Mt. Penn Jr./Sr. High
25th and Filbert Sts. - Mt.
Penn, Pa. 19606
Are SATs Valid?
The Scholastic Aptitude
Test (SAT) is a three-hour, timed, paper and pencil,
group administered, objective test taken by
college-bound students. Many question if the SATs
are valid enough to have the power to stamp students
�qualified� or �unqualified� for college. Numerous
studies show that the test scores have a limited
relationship to success in school, and no
demonstrable relationship to success in later life.
SAT scores do not relate to a student's
accomplishments in social leadership, the arts,
science, music, writing, speech and drama. Many
argue that the test penalizes students who have
complex or creative styles of thought. Also the
Federal Trade Commission has found that coaching
does raise scores. Minorities feel that the SATs are
culturally biased and the tests bar them from higher
Why are the tests being used? One reason is that the
SAT is a national standard for comparing students
since all schools have different grading systems.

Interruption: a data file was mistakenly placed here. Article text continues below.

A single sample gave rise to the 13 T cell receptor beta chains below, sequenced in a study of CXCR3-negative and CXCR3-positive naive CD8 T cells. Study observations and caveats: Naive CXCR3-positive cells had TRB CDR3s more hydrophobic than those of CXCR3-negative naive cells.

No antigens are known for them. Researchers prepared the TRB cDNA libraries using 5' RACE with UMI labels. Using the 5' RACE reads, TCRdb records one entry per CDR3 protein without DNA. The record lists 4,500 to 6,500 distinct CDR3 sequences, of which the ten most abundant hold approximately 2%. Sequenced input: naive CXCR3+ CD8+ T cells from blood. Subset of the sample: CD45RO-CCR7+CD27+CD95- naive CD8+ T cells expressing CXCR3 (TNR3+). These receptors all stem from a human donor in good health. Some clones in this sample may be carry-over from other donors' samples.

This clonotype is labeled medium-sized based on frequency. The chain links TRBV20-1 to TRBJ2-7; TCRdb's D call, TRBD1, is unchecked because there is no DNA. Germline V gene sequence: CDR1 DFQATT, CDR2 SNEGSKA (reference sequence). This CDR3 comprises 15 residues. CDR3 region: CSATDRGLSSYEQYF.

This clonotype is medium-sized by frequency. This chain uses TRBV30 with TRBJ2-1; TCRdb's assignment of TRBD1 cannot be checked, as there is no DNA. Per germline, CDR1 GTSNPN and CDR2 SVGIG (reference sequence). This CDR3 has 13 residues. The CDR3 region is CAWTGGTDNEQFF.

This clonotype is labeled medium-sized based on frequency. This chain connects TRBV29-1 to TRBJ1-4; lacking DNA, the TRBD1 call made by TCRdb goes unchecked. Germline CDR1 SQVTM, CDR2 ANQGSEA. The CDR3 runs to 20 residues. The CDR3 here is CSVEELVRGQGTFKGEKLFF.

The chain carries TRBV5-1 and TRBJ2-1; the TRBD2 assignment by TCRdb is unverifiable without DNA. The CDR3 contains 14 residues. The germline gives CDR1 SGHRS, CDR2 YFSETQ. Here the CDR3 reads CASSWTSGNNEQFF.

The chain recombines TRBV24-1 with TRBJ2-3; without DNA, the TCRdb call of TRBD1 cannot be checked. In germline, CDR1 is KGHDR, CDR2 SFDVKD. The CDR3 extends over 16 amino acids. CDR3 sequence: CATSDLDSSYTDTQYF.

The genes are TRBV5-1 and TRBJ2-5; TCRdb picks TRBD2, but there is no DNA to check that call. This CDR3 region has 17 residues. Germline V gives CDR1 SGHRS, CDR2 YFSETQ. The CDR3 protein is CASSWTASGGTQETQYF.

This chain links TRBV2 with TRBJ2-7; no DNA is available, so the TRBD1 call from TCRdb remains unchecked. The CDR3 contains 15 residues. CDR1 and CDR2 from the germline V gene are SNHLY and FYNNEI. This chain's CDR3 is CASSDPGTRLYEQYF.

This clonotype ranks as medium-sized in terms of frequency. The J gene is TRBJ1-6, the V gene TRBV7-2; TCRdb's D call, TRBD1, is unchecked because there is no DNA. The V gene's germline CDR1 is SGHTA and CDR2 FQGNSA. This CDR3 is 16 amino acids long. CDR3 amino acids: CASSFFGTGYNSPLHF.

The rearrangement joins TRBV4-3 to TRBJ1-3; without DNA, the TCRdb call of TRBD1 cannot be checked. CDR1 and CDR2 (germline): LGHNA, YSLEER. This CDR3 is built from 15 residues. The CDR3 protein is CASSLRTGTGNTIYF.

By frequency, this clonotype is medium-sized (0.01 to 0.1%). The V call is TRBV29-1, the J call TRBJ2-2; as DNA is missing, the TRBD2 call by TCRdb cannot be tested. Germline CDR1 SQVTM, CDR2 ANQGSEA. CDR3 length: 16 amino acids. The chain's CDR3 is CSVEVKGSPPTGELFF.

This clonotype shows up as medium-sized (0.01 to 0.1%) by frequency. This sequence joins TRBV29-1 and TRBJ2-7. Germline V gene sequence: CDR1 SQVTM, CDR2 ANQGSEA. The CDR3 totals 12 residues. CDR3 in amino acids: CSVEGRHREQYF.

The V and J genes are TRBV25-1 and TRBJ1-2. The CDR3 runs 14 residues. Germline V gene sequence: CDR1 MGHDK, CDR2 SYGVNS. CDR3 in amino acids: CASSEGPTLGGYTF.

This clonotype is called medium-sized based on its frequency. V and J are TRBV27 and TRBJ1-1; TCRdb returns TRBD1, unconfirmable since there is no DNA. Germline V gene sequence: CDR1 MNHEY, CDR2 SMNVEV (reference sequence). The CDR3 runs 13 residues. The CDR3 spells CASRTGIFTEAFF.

Also because of grade inflation the SATs are a
better predictor for a student�s performance in
The college admission offices look for a well-balanced
student with good grades, social leadership,
extra-curricular activities, good recommendations,
and high SAT scores. It can be shown however, that
if other factors are equal, the college chooses the
student with the higher SAT score.
- Pat Horning
�A Strong Nation Needs Strong Schools,� the theme of
American Education Week (Nov. 14-20),
has never been as evident as it is in
today�s highly industrialiied Society.
Industry in America is undergoing a major
transformation - a transformation that
may be as far-reaching in its inpact as
the earlier shift from a rural society
to one industrial in nature.
But will high school graduates be ready to take their
places in the technically oriented
society that is in fact already upon us?
Predictions indicate that by 1990, more
than half of the labor force will be
employed in technical and white-collar
It is our responsibility as educators to develop the
skills of critical thinking, problem
solving, communication, and decision
making that will be able to succeed in
our highly technological society. It is
your responsibility to put forth the
effort needed to master those skills so
that you can succeed in the achievement
of your goals. Together we can create a
strong school which will eventually